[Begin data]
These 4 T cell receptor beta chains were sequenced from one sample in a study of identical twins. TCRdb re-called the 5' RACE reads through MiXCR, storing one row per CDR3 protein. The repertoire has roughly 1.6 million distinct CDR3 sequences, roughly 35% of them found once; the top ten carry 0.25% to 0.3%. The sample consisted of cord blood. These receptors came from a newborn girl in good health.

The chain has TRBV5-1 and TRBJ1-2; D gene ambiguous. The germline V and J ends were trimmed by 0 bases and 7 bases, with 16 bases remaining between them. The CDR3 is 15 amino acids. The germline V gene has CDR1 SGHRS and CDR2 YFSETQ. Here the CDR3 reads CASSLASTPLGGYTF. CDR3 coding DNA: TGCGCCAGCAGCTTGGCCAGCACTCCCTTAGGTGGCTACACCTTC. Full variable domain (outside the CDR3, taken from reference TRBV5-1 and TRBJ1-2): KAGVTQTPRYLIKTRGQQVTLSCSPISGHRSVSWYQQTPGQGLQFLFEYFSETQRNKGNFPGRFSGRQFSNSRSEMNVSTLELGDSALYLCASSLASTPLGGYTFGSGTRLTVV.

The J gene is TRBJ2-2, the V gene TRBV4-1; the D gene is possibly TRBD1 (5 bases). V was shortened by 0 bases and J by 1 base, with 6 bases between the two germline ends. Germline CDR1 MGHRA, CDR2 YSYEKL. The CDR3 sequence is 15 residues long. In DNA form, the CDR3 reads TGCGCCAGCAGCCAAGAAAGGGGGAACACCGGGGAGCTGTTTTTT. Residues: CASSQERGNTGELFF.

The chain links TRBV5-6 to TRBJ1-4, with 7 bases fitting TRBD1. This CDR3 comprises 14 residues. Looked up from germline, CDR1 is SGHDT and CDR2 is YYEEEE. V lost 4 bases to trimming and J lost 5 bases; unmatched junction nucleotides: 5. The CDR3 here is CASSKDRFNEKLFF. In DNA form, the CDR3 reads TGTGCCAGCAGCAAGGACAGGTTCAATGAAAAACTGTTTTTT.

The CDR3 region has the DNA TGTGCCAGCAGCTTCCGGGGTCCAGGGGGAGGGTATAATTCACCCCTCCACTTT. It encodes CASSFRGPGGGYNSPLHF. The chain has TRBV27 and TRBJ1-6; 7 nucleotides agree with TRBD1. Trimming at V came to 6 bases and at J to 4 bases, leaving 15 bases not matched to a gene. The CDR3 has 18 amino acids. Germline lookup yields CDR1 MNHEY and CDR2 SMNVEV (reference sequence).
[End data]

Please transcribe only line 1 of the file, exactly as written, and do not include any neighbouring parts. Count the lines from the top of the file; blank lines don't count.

These 4 T cell receptor beta chains were sequenced from one sample in a study of identical twins. TCRdb re-called the 5' RACE reads through MiXCR, storing one row per CDR3 protein. The repertoire has roughly 1.6 million distinct CDR3 sequences, roughly 35% of them found once; the top ten carry 0.25% to 0.3%. The sample consisted of cord blood. These receptors came from a newborn girl in good health.